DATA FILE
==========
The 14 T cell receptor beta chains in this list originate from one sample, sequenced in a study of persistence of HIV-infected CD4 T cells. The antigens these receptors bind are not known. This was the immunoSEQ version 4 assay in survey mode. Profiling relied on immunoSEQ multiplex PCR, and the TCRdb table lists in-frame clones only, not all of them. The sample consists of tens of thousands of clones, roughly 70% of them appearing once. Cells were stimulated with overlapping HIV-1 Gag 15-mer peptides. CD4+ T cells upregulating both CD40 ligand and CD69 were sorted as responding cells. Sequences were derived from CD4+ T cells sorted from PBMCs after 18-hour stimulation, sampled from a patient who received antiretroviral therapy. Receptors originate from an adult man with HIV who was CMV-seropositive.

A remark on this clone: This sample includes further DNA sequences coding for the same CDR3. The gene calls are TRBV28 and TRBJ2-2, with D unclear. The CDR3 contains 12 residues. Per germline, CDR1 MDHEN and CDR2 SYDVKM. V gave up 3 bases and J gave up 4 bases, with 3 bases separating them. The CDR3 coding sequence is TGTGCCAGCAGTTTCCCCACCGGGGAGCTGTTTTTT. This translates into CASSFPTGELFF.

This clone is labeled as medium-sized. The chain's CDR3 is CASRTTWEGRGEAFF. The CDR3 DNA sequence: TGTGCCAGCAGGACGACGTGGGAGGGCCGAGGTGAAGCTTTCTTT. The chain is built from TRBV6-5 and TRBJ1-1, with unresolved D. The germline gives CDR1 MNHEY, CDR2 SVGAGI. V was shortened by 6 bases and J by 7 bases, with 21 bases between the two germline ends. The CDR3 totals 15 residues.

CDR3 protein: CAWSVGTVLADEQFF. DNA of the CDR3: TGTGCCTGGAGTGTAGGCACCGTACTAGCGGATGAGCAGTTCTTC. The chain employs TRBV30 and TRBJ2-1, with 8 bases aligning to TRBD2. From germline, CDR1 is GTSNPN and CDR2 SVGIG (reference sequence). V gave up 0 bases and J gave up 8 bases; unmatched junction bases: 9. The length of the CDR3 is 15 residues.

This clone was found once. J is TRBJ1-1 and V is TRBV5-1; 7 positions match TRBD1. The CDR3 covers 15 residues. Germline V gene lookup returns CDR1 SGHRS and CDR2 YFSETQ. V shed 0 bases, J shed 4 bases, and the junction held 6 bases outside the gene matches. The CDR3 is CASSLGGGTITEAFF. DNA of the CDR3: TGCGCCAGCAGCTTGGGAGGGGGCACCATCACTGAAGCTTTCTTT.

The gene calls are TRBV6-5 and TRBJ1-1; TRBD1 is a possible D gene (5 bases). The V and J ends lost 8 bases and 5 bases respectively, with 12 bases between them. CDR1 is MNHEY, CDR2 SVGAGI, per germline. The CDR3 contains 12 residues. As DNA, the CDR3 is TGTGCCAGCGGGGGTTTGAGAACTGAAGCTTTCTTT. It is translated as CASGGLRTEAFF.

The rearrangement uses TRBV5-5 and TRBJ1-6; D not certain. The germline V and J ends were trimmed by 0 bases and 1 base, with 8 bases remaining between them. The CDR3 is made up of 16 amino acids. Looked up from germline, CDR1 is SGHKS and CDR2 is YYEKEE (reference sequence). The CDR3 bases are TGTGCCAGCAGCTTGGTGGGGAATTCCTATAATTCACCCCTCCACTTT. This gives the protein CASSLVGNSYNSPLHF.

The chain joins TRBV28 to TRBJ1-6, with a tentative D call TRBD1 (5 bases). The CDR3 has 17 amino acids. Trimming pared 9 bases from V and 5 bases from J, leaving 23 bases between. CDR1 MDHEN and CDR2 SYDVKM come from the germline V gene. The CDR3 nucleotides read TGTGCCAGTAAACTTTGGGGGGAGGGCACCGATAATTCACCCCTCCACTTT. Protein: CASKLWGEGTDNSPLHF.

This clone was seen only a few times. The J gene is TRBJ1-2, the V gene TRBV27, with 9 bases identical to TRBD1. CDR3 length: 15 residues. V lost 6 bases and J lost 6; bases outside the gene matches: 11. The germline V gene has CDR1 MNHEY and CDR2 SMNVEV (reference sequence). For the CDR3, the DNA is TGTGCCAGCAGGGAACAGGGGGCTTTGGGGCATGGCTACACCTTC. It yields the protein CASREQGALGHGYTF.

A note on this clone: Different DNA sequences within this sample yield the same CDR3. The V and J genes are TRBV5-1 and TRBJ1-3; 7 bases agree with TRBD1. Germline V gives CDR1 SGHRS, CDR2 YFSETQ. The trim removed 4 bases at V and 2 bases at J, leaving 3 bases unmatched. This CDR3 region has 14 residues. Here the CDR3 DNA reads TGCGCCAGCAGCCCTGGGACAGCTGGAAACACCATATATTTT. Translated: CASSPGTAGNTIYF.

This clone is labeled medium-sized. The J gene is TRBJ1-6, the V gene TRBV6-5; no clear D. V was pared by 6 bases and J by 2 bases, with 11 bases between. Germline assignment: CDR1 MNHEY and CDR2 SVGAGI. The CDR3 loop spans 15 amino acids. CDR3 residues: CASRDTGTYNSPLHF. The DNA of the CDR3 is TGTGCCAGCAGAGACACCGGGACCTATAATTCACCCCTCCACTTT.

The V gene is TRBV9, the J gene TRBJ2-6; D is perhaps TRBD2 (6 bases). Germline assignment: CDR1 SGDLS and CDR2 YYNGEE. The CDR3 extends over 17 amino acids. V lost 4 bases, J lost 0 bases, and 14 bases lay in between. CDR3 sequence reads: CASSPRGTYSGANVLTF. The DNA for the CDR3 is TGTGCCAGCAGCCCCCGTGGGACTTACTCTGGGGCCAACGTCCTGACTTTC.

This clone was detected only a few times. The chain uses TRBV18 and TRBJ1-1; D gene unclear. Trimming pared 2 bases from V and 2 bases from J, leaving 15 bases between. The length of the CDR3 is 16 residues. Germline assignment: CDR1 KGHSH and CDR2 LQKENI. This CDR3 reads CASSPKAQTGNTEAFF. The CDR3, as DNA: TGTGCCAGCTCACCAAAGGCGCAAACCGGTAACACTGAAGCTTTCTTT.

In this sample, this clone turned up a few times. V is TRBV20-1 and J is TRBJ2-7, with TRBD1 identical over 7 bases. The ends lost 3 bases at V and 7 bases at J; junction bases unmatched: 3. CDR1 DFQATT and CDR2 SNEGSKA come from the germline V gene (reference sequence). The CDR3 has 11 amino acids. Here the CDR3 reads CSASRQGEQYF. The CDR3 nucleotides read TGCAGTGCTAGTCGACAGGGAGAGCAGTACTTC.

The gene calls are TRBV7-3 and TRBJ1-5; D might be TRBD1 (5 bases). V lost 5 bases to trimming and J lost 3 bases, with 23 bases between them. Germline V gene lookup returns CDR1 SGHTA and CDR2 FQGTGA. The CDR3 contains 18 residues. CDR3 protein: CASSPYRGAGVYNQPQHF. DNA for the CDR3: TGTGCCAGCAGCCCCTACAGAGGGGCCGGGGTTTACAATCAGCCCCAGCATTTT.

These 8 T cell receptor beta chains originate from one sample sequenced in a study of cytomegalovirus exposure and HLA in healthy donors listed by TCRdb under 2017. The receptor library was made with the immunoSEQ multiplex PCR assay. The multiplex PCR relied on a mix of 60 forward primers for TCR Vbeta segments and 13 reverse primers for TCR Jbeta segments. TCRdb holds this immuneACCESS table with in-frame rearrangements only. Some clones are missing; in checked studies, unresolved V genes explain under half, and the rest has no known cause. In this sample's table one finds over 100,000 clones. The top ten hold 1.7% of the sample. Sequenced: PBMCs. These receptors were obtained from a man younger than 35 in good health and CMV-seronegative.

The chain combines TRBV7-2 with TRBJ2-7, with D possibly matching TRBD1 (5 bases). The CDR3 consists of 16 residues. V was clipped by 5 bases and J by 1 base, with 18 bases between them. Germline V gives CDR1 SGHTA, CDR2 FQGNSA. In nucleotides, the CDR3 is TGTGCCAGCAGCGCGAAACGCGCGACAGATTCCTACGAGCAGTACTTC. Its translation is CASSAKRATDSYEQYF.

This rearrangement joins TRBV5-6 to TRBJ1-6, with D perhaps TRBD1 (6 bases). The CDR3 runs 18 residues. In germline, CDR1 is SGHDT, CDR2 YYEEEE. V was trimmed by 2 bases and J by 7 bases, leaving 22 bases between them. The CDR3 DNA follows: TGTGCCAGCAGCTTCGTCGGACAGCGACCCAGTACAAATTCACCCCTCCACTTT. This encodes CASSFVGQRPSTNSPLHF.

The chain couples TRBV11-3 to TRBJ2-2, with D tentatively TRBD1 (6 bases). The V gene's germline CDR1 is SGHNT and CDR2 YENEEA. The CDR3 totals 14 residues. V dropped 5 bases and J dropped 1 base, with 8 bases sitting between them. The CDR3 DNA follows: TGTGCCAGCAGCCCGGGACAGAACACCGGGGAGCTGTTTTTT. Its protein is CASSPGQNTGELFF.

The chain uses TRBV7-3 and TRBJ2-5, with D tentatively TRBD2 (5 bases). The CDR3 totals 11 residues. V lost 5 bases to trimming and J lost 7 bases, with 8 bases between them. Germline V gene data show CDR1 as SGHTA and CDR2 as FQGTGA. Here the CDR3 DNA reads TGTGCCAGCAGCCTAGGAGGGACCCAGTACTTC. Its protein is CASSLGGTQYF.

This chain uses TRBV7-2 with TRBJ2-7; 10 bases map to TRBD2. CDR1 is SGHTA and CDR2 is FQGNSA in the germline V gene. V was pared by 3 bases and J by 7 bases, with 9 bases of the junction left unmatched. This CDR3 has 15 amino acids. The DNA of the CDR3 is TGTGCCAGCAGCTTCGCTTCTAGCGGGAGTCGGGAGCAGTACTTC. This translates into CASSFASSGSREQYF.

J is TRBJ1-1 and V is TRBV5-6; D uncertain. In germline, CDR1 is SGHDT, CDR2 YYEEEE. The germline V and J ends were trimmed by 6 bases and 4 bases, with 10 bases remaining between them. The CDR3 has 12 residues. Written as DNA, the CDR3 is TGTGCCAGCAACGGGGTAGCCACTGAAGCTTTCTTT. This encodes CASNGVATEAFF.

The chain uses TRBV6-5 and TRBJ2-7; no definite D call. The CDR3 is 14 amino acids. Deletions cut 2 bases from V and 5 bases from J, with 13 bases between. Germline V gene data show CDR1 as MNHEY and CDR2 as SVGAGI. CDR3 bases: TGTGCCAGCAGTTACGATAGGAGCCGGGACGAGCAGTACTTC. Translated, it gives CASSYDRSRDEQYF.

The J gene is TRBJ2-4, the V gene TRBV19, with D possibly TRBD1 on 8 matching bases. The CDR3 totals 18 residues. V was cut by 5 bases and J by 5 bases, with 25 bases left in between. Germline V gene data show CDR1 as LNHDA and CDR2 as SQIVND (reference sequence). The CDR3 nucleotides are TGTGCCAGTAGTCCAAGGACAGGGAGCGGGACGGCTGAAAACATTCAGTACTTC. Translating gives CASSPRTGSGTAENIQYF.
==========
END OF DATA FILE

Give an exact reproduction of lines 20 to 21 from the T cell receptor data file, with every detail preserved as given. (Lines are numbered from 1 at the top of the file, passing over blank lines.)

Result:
The chain uses TRBV7-3 and TRBJ2-5, with D tentatively TRBD2 (5 bases). The CDR3 totals 11 residues. V lost 5 bases to trimming and J lost 7 bases, with 8 bases between them. Germline V gene data show CDR1 as SGHTA and CDR2 as FQGTGA. Here the CDR3 DNA reads TGTGCCAGCAGCCTAGGAGGGACCCAGTACTTC. Its protein is CASSLGGTQYF.

This chain uses TRBV7-2 with TRBJ2-7; 10 bases map to TRBD2. CDR1 is SGHTA and CDR2 is FQGNSA in the germline V gene. V was pared by 3 bases and J by 7 bases, with 9 bases of the junction left unmatched. This CDR3 has 15 amino acids. The DNA of the CDR3 is TGTGCCAGCAGCTTCGCTTCTAGCGGGAGTCGGGAGCAGTACTTC. This translates into CASSFASSGSREQYF.